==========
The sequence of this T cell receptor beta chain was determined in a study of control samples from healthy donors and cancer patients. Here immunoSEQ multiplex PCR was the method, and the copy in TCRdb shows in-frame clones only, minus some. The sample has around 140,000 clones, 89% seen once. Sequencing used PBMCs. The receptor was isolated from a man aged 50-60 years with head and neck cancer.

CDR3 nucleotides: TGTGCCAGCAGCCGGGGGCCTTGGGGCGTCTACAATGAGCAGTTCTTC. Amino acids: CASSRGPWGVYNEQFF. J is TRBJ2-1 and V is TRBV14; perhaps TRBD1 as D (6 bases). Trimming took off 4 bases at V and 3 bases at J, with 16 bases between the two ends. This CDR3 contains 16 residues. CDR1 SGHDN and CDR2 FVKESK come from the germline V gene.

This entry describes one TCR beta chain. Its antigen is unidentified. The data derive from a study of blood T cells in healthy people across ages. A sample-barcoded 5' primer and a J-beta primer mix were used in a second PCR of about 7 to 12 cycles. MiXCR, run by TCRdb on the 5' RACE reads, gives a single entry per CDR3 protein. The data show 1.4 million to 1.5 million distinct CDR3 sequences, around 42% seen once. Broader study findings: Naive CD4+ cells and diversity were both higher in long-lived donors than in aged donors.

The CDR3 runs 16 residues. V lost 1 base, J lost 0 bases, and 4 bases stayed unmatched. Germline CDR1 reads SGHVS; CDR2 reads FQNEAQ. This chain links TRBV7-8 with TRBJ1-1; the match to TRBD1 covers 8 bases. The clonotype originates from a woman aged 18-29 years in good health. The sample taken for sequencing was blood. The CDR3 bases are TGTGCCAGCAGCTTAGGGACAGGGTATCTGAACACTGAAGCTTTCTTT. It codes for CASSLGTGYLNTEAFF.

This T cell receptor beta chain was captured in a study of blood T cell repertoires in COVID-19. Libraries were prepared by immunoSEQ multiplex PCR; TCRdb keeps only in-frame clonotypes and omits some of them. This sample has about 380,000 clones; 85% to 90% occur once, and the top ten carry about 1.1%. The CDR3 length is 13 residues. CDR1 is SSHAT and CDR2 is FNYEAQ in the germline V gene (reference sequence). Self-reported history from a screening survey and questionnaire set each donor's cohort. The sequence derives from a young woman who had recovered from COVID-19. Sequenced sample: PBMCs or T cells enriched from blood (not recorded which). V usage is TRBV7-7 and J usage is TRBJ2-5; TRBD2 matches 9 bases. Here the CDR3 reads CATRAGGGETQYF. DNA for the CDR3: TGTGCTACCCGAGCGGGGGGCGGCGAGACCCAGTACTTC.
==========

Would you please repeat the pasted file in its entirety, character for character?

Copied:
The sequence of this T cell receptor beta chain was determined in a study of control samples from healthy donors and cancer patients. Here immunoSEQ multiplex PCR was the method, and the copy in TCRdb shows in-frame clones only, minus some. The sample has around 140,000 clones, 89% seen once. Sequencing used PBMCs. The receptor was isolated from a man aged 50-60 years with head and neck cancer.

CDR3 nucleotides: TGTGCCAGCAGCCGGGGGCCTTGGGGCGTCTACAATGAGCAGTTCTTC. Amino acids: CASSRGPWGVYNEQFF. J is TRBJ2-1 and V is TRBV14; perhaps TRBD1 as D (6 bases). Trimming took off 4 bases at V and 3 bases at J, with 16 bases between the two ends. This CDR3 contains 16 residues. CDR1 SGHDN and CDR2 FVKESK come from the germline V gene.

This entry describes one TCR beta chain. Its antigen is unidentified. The data derive from a study of blood T cells in healthy people across ages. A sample-barcoded 5' primer and a J-beta primer mix were used in a second PCR of about 7 to 12 cycles. MiXCR, run by TCRdb on the 5' RACE reads, gives a single entry per CDR3 protein. The data show 1.4 million to 1.5 million distinct CDR3 sequences, around 42% seen once. Broader study findings: Naive CD4+ cells and diversity were both higher in long-lived donors than in aged donors.

The CDR3 runs 16 residues. V lost 1 base, J lost 0 bases, and 4 bases stayed unmatched. Germline CDR1 reads SGHVS; CDR2 reads FQNEAQ. This chain links TRBV7-8 with TRBJ1-1; the match to TRBD1 covers 8 bases. The clonotype originates from a woman aged 18-29 years in good health. The sample taken for sequencing was blood. The CDR3 bases are TGTGCCAGCAGCTTAGGGACAGGGTATCTGAACACTGAAGCTTTCTTT. It codes for CASSLGTGYLNTEAFF.

This T cell receptor beta chain was captured in a study of blood T cell repertoires in COVID-19. Libraries were prepared by immunoSEQ multiplex PCR; TCRdb keeps only in-frame clonotypes and omits some of them. This sample has about 380,000 clones; 85% to 90% occur once, and the top ten carry about 1.1%. The CDR3 length is 13 residues. CDR1 is SSHAT and CDR2 is FNYEAQ in the germline V gene (reference sequence). Self-reported history from a screening survey and questionnaire set each donor's cohort. The sequence derives from a young woman who had recovered from COVID-19. Sequenced sample: PBMCs or T cells enriched from blood (not recorded which). V usage is TRBV7-7 and J usage is TRBJ2-5; TRBD2 matches 9 bases. Here the CDR3 reads CATRAGGGETQYF. DNA for the CDR3: TGTGCTACCCGAGCGGGGGGCGGCGAGACCCAGTACTTC.